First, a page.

that our Church is given up raid uncatholiciscd. A Protest
may moderate great persons and make them think twice, and
it is but fair and straightforward, and a duty to my lirethren,
to tell them how things are going, and a duty in itself to
mark the beginning of any deviation from our customary
ways.

The mode of acting will of course Ije censured ; I cannot
think of any way better, and, though it nia^^ make me seem
intemperate, nothing else has a chance of being effected.

P.S. — It seems there are certainly plans on foot in some
quarters (but I don't wish it mentioned) for effecting a great
extended union of Protestants, the Churcli of England being
at its head. I distrust Bunsen without limit.



1841 Letters and Correspondence 361



PiEv. J. H. Newman to J. W. ]3owdex, Esq.

Ov'ui: Xoi-einhcy 13, 1 84 1.

After mucli anxious thought, 1 have made up my mind to
the enclosed Protest, and have sent it to the Bishop of Oxford.
It is quite plain that our rulers can unchurch us, and I have
no assurance that there is not a great scheme aHoat to unite
us in a Protestant League — the limits of which no one can
see. I do not wish this mentioned.

I know well I shall he ahused for this act, hut if it hinders
their going so far as they otherwise would, it will be some-
thing.

PiEv. J. 11. Newman to the Bishop of Oxford.

It seems as if I were never to M'ritc to your Lordship
without giving you pain, and I know that my present suliject
does not especially concern your Lordship ; yet, after a gi'eat
deal of anxious thought, I lay before you the enclosed Protest.

Your Lordship will observe that I am not asking for
any notice of it, unless you think that I ought to receive
one. I do this very serious act in obedience to my sense of
duty.

If the English Church is to enter on a new course, and
assume a new aspect, it will be more pleasant to me hereafter
to think that I did ]iot suffer so grievous an event to happen
without bearing witness against it.

^lay I be allowed to say that I augur nothing but evil if
we in any respect prejudice our title to be a branch of the
Apostolic Church? That article of tlie Creed, 1 \urd hardly
observe to your Lordship, is of such constraining power, that
if ire will not claim it and use it for ourselves, otiit'r.s will usi;
it in their own behalf against us. Men who learn, whether
by means of documents or measures, whether from the
statements or the acts of persons in authority, tiuit our com-
munion is not a branch of the One Church. I foresee with
much grief, will be tempted to look out for tbat Clunch else-
where.



o



62 Jofni JJcury Kcunnan 1841



It is to me a subject of great dismay that, as far as the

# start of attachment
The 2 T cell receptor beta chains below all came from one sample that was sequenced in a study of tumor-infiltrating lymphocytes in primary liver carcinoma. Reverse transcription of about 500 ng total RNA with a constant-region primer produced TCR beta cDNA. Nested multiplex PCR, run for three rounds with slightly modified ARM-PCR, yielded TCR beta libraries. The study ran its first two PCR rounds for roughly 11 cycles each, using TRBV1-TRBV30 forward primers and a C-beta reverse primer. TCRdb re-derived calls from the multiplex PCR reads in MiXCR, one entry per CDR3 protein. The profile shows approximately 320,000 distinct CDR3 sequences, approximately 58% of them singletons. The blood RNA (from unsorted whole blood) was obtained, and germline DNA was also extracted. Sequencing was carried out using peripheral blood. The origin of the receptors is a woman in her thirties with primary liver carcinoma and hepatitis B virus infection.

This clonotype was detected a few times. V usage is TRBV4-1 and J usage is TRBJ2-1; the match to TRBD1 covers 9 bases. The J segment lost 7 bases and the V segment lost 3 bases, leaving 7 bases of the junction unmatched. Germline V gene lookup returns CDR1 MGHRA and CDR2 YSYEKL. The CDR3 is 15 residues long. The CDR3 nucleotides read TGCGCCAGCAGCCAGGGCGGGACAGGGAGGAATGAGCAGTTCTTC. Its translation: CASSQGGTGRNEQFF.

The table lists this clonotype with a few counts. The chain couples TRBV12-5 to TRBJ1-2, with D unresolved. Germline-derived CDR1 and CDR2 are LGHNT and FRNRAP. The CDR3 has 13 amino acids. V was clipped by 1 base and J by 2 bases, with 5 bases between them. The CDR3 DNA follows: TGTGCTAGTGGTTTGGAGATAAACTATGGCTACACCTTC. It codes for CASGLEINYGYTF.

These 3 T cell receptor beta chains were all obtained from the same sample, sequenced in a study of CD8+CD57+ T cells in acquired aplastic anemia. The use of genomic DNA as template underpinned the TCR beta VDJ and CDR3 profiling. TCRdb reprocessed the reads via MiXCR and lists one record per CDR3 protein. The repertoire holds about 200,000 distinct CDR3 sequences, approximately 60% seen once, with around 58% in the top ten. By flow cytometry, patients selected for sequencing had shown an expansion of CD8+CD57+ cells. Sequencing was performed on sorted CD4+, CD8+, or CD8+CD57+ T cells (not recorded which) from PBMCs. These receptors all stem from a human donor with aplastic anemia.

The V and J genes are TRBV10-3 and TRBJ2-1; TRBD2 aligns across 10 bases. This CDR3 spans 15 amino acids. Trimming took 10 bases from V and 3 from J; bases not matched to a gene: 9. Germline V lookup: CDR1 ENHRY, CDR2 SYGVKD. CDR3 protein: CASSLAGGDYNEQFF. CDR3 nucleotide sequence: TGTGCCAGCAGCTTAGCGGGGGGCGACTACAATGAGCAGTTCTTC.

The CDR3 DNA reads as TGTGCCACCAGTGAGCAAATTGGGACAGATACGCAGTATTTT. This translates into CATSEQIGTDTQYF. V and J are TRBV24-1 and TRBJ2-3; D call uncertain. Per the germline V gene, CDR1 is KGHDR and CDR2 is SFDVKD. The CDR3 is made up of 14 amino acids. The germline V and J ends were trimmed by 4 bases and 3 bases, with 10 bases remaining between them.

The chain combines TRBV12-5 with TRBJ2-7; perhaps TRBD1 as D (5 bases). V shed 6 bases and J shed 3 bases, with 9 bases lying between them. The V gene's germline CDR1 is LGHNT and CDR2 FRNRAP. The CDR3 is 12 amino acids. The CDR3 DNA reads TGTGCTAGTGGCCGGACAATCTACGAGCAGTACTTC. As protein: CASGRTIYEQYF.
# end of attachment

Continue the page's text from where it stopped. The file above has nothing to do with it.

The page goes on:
Church has lately spoken out, on the subject of the opinions
■which I and others hold, those opinions are, not merely not
sanctioned (for that I do not ask), but not even suffered.

I earnestly hope that your Lordship will excuse my free-
dom in thus speaking to you of some members of your Most
Eev. and Eight Eev. body. "With every feeling of reverent
attachment to your Lordship, I am, &c.

PEOTEST.

Whereas the Church of England has a claim on the allegiance
of Catholic believers only on the ground of her own claim to
be considered a branch of the Catholic Church :

And, whereas the recognition of heres}^ indirect as well as
direct, goes far to destroy such claim in the case of any re-
ligious bodj' :

And, whereas to admit maintainors of heresy to communion
without formal renunciation of their errors, goes far towards
recognising the same :

And, whereas Lutheranism and Calvinism are heresies,
repugnant to Scripture, springing up three centuries since,
and anathematised by East as well as West :

And, whereas it is reported that the Most Eev. Primate
and other Eight Eev. Eulers of our Church have consecrated
a Bishop, with a view to exercising spiritual jurisdiction over
Protestant, that is, Lutheran and Calvinistic congregations
in the East (under the provisions of an Act made in the last
session of Parliament to amend an Act made in the twenty-
sixth year of the reign of His Majesty King George IIL, in-
tituled, ' an Act to empower the Archbishop of Canterbury or
the Archbishop of York for the time bemg, to consecrate to
the ofi&ce of a Bishop persons being subjects or citizens of
countries out of His Majesty's dominions ' ), disi)ensing at the
same time, not in particular cases and accidentally, but as if
on principle and universally, with any abjuration of errors on
the part of such congregations, and with any reconciliation to
the Church on the part of the presiding Bishop ; thereby



1841 Letters and Correspondtuce



o'-'j



giving in some sort a formal recognition to the doctrines which
such congregations maintain :

And, whereas the dioceses in England are connected to-
gether hy so close an intercommunion, that what is done by
authority in one immediately affects the rest :

On these grounds, I, in my place, being a Priest of the